Post# 914250 , Reply# 46   1/6/2017 at 05:39 (223 days old) by brucelucenta (tulsa, oklahoma)        

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To blame the washer for the weak spots in the jeans is kind of ridiculous. Most of the places on there look like chemical damage, not physical damage. Most jeans now days are given a chemical bath to make them look aged and older. That weakens the fabric quite a bit. It also makes the jeans last for a much shorter time, thus selling more pairs in a much quicker amount of time. The snag on the back pocket is just that, somehow it was snagged on something. Certainly not agitator damage. Having run a dry cleaners and laundry business for many years, I can tell by looking at a fabric with some degree of certainty what the problem is. The direct drive washers will create more linting and are more aggressive at agitating, but no more than my Frigidaire 1-18 was and it NEVER shredded anything. If a direct drive washing machine is loaded and used properly, there is no problem. Overloading can cause more linting and poor washing, to say nothing of being hard on the machine too.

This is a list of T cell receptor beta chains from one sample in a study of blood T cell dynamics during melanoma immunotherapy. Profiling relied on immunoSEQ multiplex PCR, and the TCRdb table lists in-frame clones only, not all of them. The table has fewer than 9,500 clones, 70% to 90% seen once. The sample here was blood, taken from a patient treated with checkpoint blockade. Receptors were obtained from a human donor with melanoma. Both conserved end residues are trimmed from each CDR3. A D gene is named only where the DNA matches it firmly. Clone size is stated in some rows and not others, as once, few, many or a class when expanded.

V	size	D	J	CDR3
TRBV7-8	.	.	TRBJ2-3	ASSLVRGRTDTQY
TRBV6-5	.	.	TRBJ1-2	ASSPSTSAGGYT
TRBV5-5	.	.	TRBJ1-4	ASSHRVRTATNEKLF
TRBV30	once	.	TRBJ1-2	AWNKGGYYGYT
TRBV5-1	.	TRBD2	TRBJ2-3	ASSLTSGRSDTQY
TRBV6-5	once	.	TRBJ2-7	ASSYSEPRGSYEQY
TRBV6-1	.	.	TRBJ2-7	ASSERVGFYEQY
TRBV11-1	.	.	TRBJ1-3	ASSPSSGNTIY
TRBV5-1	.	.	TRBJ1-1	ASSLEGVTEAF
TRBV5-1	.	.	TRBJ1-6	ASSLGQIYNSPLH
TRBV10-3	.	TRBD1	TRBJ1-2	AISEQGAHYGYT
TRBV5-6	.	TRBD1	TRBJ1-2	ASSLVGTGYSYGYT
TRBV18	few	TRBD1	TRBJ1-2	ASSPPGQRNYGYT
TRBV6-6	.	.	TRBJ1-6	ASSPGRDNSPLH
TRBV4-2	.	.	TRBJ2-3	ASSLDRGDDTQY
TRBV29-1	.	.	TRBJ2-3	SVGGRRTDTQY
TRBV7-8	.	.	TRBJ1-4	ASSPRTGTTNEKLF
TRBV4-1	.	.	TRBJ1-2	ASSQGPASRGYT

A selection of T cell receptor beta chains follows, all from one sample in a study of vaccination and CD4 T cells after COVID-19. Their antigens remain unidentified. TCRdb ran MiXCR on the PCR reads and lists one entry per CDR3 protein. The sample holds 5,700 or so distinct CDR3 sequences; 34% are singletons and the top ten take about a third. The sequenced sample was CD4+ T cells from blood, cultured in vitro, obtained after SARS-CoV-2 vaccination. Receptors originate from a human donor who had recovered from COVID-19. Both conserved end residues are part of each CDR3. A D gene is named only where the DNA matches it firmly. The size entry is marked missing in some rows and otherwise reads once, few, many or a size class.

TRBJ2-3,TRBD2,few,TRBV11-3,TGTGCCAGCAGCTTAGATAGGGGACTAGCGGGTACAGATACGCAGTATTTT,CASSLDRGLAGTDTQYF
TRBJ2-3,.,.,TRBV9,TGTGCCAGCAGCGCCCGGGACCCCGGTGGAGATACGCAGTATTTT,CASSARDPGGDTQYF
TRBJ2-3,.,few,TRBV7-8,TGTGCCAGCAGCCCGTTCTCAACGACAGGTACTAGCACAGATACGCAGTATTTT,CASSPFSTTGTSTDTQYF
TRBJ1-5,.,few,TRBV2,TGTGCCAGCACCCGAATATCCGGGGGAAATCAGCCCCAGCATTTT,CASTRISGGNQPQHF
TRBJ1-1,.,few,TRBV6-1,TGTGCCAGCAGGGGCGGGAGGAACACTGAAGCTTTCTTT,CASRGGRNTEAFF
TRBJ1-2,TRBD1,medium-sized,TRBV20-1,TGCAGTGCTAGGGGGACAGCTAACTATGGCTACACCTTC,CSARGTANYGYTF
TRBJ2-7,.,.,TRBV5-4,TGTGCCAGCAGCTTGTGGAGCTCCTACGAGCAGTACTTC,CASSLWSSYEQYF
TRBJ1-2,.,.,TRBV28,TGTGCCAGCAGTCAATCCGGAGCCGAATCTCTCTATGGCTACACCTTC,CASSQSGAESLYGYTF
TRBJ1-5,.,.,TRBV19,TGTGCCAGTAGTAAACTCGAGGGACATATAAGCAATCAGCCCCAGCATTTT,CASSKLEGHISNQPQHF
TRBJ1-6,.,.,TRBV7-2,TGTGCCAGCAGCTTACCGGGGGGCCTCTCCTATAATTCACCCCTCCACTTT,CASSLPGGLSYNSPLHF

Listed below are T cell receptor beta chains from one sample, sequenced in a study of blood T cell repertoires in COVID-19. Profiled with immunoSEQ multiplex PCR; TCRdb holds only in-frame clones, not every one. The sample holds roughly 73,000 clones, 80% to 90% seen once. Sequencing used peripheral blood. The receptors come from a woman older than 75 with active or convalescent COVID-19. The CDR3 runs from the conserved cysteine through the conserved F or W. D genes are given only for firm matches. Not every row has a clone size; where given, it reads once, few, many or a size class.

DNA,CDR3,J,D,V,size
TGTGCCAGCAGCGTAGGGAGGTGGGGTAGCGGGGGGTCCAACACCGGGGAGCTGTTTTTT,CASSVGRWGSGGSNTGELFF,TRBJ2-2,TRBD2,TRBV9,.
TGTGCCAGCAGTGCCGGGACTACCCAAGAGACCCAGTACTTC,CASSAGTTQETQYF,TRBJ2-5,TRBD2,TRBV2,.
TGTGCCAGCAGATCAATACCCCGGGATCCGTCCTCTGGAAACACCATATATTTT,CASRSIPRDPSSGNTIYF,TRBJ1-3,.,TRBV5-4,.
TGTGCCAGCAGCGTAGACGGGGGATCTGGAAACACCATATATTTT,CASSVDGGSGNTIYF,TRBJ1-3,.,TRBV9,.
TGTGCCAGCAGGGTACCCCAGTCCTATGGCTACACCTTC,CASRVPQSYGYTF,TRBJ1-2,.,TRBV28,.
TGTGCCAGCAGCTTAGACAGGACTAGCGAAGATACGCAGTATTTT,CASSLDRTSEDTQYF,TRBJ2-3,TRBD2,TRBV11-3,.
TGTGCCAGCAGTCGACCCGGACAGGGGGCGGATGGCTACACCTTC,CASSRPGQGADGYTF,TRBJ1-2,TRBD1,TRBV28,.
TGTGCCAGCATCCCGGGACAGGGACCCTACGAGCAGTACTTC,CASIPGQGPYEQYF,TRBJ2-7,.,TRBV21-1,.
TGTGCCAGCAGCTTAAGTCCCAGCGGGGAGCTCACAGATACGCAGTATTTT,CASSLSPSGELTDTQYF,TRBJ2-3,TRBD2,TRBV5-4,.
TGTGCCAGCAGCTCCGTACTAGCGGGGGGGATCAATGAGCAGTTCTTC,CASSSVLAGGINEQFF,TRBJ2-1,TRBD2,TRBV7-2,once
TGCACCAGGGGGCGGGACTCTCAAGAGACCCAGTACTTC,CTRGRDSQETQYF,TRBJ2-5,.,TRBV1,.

Post# 914371 , Reply# 47   1/6/2017 at 20:55 (223 days old) by mrcreosote (USA)        

Let me repeat: I have never had a washing machine damage clothes my entire life until I got this Series 80. In fact, when I first saw this damage, I thought that somehow mice or insects were "eating" my clothes.

As far as jeans being worn out. I typically use jeans until the knees tear out. These jeans are nowhere near that stage of wear. As far as the exotic chemicals people are speculating about, we're talking auto hobby here: grease and oil.

I've had the agitator out looking for damage, sharp edges, etc. and everything is in order.

It seems like many different types of agitators damage clothes, so that means a common design issue. The one thing I've seen in common are the slots on the bottom of the fins' bottom at the bottom surface of the agitator.